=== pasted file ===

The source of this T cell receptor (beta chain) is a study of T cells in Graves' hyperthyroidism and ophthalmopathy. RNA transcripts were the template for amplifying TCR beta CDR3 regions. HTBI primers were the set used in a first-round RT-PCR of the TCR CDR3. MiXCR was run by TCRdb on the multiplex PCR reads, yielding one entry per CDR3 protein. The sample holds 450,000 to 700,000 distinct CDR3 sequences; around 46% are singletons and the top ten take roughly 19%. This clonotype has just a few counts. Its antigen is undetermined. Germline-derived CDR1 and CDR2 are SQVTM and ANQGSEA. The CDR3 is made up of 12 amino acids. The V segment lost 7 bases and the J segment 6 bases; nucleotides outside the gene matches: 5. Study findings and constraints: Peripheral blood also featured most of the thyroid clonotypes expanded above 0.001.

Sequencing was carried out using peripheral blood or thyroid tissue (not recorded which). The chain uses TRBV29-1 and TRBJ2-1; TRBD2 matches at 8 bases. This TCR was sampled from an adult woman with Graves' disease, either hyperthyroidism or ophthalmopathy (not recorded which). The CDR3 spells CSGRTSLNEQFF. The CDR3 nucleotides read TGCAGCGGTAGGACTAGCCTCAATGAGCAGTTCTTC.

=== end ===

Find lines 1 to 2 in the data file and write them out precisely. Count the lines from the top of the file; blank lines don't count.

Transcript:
The source of this T cell receptor (beta chain) is a study of T cells in Graves' hyperthyroidism and ophthalmopathy. RNA transcripts were the template for amplifying TCR beta CDR3 regions. HTBI primers were the set used in a first-round RT-PCR of the TCR CDR3. MiXCR was run by TCRdb on the multiplex PCR reads, yielding one entry per CDR3 protein. The sample holds 450,000 to 700,000 distinct CDR3 sequences; around 46% are singletons and the top ten take roughly 19%. This clonotype has just a few counts. Its antigen is undetermined. Germline-derived CDR1 and CDR2 are SQVTM and ANQGSEA. The CDR3 is made up of 12 amino acids. The V segment lost 7 bases and the J segment 6 bases; nucleotides outside the gene matches: 5. Study findings and constraints: Peripheral blood also featured most of the thyroid clonotypes expanded above 0.001.

Sequencing was carried out using peripheral blood or thyroid tissue (not recorded which). The chain uses TRBV29-1 and TRBJ2-1; TRBD2 matches at 8 bases. This TCR was sampled from an adult woman with Graves' disease, either hyperthyroidism or ophthalmopathy (not recorded which). The CDR3 spells CSGRTSLNEQFF. The CDR3 nucleotides read TGCAGCGGTAGGACTAGCCTCAATGAGCAGTTCTTC.